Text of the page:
The design of the schools system requires that failure exists somewhere. Ed Cadwallader says the only fix is a broader curriculum that gives every child a chance to succeed and when knowledge itself is seen as more important than grades.
It has been heartening to see educators usually at odds with one another unite in opposition to the government’s proposed expansion of academic selection in England.
Beyond our professional bubble, however, polling shows that many people are in favour of more grammar schools. The evidence shows unambiguously that comprehensive areas outperform selective ones and high-performing academies, many of themin London, are held up as examples of how all the best features of grammar schools can be replicated without cherry-picking bright pupils.
But parental preferences are not based on hypothetical, ideal comprehensives, they are based on the actual comprehensives near where they live. The Arks and King Solomons of the world are lauded because of how they contrast with those schools, where parents know there are behaviours and attitudes to learning from which they would prefer to insulate their children.
Selection and separation are brutal
It is comforting to blame those attitudes and behaviours on factors beyond the school gates, but the reality is they are driven by our choices over how the school system operates. They are concentrated among those we term “the lower end of the ability spectrum” and therein lies the problem. A low grade signifies to a child that they are worth less than their peers and will go on to do worse jobs for less money.
When your pitch to a child is “you’re stupid and you’re going to be poor”, you shouldn’t be surprised when that child turns round and tells you where you can shove your lesson plan.
In theory our exams are criteria not norm-referenced – that is, if every child reached the requisite standard they would all receive a “good pass”. But this theory is at odds with political reality. Let’s say we could magically make every school as good as King Solomon academy, so nationally we had an A*-C pass rate of 90-100 per cent. Would a C still be considered a “good pass”? It’s at odds with stated policy too. Ofqual will use “statistical predictions” to inform the numbers at each grade of the new GCSE, which is to say it has been decided in advance that tens of thousands of pupils’ work and study will be considered as less than good.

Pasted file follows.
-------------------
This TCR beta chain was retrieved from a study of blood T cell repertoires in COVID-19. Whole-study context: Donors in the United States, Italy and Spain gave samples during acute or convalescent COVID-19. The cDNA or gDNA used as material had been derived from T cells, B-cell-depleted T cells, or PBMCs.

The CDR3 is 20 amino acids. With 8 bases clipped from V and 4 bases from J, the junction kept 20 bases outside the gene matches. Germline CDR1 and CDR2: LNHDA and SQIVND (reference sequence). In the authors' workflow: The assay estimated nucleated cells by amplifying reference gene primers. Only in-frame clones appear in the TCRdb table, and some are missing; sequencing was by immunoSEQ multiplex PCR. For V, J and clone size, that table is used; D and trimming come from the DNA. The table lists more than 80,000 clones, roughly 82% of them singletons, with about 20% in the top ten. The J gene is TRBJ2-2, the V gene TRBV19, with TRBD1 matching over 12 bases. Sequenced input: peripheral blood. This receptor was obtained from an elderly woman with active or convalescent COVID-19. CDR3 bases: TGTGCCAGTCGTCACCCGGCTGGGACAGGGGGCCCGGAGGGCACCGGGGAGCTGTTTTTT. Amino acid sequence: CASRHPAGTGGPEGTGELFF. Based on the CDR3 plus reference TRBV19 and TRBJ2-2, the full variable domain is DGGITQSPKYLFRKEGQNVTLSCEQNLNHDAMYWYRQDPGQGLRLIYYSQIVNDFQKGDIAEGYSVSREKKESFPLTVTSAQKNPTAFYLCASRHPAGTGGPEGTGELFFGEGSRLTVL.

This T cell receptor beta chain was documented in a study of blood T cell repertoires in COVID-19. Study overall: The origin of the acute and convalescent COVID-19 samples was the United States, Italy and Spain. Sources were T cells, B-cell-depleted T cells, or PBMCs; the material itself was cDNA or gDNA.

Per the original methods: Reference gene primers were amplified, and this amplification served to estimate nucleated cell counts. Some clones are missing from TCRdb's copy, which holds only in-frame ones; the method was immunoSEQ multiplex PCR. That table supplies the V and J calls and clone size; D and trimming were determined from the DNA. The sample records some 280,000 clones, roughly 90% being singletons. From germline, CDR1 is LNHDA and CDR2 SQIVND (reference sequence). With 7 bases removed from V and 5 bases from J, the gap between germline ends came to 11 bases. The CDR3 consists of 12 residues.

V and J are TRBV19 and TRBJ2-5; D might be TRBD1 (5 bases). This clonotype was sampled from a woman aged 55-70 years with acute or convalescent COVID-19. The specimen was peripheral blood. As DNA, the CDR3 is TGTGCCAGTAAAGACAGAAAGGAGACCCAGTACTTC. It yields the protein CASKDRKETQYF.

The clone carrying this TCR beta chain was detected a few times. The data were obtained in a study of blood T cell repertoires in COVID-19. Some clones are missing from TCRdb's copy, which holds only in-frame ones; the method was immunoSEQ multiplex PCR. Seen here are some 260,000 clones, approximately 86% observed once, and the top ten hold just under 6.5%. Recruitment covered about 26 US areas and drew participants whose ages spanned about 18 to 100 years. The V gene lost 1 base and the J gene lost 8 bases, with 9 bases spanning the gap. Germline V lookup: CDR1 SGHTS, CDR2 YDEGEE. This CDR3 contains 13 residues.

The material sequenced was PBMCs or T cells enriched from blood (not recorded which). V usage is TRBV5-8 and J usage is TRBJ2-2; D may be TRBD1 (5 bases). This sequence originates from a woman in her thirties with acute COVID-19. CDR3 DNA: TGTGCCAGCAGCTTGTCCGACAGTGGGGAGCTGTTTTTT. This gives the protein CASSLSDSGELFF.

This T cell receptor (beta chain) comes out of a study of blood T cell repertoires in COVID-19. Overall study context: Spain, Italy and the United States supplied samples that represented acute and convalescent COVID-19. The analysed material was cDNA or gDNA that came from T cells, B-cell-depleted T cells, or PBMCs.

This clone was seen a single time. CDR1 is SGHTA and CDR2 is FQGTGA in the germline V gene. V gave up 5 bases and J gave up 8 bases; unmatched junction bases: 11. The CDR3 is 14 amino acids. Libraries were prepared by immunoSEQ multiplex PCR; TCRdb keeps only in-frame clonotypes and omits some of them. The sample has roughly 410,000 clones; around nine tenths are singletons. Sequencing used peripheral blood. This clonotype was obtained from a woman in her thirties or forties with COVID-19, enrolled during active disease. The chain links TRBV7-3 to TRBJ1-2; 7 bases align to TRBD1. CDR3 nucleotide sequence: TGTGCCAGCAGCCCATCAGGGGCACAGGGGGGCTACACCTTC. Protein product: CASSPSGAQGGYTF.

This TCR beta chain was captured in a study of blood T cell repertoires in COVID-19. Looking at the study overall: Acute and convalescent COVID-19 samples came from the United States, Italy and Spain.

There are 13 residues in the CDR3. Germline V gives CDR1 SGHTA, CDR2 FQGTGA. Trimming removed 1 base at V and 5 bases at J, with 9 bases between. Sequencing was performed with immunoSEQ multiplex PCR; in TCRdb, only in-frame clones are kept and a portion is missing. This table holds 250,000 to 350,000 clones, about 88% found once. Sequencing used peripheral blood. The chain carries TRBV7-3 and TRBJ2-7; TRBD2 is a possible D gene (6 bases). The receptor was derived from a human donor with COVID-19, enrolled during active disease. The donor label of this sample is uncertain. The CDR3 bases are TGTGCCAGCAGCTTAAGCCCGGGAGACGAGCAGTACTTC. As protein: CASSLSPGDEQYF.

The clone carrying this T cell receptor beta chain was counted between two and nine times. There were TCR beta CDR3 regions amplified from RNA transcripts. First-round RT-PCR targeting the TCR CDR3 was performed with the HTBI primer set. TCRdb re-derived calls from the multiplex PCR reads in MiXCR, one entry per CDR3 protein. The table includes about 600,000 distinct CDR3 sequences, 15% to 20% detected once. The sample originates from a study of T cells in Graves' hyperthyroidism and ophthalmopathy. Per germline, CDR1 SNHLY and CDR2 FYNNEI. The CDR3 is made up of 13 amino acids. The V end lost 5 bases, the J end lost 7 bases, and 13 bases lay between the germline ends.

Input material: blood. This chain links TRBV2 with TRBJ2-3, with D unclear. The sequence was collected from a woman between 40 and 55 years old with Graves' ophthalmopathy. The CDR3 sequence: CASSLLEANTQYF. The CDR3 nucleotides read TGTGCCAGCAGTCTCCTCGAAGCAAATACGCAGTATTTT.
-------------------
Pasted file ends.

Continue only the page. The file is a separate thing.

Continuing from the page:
Individual schools can and do improve their results by tackling bad behaviour and attitudes. But they are helped by a feedback loop, whereby increasing numbers of pupils in receipt of “good” grades, reduces the failure that was driving the bad behaviour. This effect cannot be replicated in all schools, because all pupils cannot be above average. The system design requires that failure exists somewhere and wherever it is, humiliation and disaffection will be found with it.
The system design requires that failure exists somewhere
For some, the existence of winners or losers is natural and desirable, so long as the link between those states and family circumstance can be broken. Though with stakes so high, do we really think we can prevent those with financial and cultural capital from using it to purchase winner status for their children? We have so little time to address the self-fulfilling prophecies of these divergent school experiences.
A boy in a Hackney primary once said to my friend: “Miss, when George grows up he’s going to live in a house.” Puzzled, she asked “Aren’t you going to live in a house too?” “No,” he replied, “I’m going to live in a flat.” “Why’s that?” “Because George is good at English and maths.” That child had come to school and learned he was going to stay poor for the rest of his life. He was 5.
There are no slight fixes to this problem. Only a broader curriculum giving every child a chance to succeed, and the redefinition of learning’s reward from grades to knowledge itself will do. For while selection and separation are brutal, comprehensives divide our children into winners and losers as well. As long as they do that, wealthy winners will seek to isolate their children from the anger and frustration of poor losers.